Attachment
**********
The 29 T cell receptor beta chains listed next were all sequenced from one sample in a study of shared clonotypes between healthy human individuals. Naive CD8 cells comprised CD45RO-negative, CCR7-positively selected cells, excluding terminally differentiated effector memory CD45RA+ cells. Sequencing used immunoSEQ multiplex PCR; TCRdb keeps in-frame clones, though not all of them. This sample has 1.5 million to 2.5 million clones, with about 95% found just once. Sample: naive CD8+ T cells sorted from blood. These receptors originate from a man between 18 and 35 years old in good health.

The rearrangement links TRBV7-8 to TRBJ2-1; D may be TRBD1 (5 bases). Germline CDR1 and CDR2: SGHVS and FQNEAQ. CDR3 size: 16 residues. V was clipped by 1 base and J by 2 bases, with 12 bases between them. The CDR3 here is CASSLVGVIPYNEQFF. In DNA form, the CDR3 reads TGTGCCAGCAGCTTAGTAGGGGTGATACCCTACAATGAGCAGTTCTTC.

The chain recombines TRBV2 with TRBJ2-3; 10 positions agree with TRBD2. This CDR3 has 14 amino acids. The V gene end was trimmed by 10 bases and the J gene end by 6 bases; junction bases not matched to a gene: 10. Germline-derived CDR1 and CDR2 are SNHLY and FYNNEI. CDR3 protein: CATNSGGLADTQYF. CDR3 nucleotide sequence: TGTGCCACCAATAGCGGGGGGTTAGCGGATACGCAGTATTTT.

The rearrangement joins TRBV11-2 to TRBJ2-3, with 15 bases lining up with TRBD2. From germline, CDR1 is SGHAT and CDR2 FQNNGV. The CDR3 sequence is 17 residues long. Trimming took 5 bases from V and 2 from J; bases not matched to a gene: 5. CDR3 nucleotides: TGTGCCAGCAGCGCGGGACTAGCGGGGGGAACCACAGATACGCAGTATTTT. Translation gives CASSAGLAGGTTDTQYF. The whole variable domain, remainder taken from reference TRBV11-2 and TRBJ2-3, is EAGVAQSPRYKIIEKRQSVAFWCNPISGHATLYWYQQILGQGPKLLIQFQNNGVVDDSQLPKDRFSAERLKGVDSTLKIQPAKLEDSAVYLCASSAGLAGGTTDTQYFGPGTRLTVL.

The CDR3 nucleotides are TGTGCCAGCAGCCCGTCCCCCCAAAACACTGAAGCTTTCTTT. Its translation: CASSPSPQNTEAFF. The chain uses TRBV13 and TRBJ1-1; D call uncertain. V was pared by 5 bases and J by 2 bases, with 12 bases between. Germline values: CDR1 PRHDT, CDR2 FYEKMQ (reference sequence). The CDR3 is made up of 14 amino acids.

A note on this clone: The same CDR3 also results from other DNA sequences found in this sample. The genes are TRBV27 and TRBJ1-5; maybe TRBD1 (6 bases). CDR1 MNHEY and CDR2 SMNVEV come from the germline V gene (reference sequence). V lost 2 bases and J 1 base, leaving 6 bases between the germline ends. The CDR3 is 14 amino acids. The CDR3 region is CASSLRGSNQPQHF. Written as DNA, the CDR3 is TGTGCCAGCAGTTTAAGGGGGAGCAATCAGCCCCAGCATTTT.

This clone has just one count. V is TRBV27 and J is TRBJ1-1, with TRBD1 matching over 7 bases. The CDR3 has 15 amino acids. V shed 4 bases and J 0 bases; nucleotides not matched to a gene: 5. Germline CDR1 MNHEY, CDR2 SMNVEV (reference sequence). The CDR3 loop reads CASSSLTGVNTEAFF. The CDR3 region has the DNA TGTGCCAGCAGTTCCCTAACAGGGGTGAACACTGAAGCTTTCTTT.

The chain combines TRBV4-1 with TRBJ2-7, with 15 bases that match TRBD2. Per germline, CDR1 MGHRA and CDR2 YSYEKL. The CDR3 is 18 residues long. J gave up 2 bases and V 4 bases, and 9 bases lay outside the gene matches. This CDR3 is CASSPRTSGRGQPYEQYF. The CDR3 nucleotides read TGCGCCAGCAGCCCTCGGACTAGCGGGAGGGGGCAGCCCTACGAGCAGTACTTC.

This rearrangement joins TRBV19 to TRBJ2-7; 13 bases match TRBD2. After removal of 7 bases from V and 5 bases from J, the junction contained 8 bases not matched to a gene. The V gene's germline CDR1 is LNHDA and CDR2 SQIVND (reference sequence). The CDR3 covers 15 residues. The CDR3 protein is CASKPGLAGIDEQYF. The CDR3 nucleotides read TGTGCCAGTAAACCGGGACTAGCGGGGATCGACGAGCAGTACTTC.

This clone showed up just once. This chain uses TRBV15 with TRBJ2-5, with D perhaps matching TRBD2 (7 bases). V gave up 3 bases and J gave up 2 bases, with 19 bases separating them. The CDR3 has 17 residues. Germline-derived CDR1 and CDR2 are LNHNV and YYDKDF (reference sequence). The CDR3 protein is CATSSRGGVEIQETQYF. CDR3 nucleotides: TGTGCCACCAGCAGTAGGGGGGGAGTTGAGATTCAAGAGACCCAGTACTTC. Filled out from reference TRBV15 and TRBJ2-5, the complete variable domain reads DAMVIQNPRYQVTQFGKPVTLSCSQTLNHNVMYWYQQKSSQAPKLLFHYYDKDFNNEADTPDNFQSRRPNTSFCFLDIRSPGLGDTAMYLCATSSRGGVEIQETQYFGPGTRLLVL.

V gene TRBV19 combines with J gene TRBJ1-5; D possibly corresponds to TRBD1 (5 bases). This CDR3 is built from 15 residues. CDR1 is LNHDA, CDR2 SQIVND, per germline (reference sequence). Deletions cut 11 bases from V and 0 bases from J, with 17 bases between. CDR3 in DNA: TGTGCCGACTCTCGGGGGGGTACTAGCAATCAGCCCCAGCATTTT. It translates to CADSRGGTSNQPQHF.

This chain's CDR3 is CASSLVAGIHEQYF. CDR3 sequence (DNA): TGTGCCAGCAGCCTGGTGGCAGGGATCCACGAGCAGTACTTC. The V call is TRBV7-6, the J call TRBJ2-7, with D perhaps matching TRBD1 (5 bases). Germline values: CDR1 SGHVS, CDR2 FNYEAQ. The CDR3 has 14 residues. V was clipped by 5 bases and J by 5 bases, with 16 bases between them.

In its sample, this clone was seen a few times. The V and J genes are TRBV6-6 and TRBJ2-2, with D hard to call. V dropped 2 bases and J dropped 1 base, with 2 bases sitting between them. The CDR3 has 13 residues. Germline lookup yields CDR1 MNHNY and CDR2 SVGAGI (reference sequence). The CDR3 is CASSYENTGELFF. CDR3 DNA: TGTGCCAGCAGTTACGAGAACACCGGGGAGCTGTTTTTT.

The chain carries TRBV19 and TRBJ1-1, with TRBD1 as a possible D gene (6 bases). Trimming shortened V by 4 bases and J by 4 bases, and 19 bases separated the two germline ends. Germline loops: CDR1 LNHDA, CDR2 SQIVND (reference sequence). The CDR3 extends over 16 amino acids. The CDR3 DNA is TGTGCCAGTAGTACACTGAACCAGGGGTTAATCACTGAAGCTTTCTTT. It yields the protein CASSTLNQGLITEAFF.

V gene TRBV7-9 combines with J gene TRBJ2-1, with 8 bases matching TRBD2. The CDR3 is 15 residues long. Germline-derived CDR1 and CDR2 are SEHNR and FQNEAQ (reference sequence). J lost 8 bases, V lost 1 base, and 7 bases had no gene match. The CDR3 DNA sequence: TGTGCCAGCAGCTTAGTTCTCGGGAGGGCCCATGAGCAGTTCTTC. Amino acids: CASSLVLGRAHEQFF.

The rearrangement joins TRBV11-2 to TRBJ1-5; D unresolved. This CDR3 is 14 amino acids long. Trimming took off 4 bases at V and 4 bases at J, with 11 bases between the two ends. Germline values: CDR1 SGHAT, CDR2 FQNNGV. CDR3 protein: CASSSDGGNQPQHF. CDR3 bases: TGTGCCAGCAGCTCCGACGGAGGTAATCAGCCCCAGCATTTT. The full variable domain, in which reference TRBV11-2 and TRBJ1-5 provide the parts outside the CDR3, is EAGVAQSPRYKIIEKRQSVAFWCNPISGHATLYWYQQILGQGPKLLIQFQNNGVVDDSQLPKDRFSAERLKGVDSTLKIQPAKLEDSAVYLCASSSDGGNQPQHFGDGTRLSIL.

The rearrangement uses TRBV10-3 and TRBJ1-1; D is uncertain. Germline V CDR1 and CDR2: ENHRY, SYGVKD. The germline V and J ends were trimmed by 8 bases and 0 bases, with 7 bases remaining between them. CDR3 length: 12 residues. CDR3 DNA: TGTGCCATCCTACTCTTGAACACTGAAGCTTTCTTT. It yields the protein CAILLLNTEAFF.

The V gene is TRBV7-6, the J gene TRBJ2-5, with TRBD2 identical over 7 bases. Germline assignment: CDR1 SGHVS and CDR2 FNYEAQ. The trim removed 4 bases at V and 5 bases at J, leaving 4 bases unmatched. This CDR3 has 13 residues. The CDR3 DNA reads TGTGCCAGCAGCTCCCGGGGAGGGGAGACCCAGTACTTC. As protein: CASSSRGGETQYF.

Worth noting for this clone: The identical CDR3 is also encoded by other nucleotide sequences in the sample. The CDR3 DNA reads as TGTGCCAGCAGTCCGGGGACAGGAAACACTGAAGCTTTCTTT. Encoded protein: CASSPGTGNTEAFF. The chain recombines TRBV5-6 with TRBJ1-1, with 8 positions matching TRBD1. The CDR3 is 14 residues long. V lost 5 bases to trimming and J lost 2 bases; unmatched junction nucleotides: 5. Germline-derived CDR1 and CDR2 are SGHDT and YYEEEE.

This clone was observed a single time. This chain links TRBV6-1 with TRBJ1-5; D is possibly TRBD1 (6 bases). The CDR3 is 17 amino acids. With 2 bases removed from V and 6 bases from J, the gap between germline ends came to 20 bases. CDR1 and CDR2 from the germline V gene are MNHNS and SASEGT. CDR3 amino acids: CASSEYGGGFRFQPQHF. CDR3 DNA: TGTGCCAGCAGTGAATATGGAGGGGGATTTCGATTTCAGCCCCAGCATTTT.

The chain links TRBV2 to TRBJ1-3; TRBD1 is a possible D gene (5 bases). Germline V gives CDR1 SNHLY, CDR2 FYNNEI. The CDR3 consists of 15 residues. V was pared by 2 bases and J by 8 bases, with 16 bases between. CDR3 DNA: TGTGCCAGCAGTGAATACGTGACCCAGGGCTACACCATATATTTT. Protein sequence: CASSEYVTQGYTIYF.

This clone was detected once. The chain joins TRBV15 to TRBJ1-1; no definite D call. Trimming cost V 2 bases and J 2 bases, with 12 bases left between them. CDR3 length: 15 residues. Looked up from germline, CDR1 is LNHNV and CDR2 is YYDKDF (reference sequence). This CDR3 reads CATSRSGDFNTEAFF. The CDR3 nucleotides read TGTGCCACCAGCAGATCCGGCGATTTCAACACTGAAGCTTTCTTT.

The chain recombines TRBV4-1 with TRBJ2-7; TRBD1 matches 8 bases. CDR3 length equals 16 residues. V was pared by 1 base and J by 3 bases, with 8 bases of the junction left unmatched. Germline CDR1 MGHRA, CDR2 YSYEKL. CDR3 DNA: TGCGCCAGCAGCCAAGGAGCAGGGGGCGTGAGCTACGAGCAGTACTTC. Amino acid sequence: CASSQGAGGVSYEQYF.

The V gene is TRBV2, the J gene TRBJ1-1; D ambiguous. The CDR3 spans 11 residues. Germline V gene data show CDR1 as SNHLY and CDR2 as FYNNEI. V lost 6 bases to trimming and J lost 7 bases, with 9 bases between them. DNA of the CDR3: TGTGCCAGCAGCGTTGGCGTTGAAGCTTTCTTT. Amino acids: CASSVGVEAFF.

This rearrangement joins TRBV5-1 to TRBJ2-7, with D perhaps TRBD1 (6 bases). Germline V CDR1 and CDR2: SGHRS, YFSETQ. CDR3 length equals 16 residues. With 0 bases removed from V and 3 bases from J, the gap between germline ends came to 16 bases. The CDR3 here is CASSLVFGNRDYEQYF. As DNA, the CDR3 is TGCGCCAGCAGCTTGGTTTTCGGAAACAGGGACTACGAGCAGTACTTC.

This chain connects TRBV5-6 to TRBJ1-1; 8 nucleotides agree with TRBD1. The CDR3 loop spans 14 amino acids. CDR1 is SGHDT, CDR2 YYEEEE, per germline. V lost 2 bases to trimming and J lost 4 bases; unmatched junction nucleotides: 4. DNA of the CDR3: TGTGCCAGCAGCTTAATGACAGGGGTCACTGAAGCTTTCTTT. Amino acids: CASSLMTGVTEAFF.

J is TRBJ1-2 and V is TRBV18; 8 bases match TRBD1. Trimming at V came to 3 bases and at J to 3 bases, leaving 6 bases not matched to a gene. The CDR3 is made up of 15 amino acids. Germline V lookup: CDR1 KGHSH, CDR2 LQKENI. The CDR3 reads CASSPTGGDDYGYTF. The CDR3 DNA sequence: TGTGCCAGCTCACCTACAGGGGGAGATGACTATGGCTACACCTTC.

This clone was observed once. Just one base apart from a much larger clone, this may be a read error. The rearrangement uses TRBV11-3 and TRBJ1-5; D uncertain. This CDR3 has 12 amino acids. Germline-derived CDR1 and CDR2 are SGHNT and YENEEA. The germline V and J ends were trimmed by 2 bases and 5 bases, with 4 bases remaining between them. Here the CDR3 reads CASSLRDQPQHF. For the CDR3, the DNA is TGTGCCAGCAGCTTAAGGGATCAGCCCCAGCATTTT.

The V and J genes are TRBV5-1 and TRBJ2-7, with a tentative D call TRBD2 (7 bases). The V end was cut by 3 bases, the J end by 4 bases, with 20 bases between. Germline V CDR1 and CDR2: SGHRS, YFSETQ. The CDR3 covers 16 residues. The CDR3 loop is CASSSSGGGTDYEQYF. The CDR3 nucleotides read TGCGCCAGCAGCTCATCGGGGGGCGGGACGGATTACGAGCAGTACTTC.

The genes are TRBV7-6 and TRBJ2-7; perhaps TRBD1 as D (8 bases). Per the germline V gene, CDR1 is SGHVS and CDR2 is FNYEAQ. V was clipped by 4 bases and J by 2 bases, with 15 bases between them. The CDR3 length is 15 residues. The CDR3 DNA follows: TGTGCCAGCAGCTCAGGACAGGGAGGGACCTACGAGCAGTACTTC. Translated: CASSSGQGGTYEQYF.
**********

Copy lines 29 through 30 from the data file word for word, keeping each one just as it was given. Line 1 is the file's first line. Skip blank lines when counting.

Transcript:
The V and J genes are TRBV5-1 and TRBJ2-7, with a tentative D call TRBD2 (7 bases). The V end was cut by 3 bases, the J end by 4 bases, with 20 bases between. Germline V CDR1 and CDR2: SGHRS, YFSETQ. The CDR3 covers 16 residues. The CDR3 loop is CASSSSGGGTDYEQYF. The CDR3 nucleotides read TGCGCCAGCAGCTCATCGGGGGGCGGGACGGATTACGAGCAGTACTTC.

The genes are TRBV7-6 and TRBJ2-7; perhaps TRBD1 as D (8 bases). Per the germline V gene, CDR1 is SGHVS and CDR2 is FNYEAQ. V was clipped by 4 bases and J by 2 bases, with 15 bases between them. The CDR3 length is 15 residues. The CDR3 DNA follows: TGTGCCAGCAGCTCAGGACAGGGAGGGACCTACGAGCAGTACTTC. Translated: CASSSGQGGTYEQYF.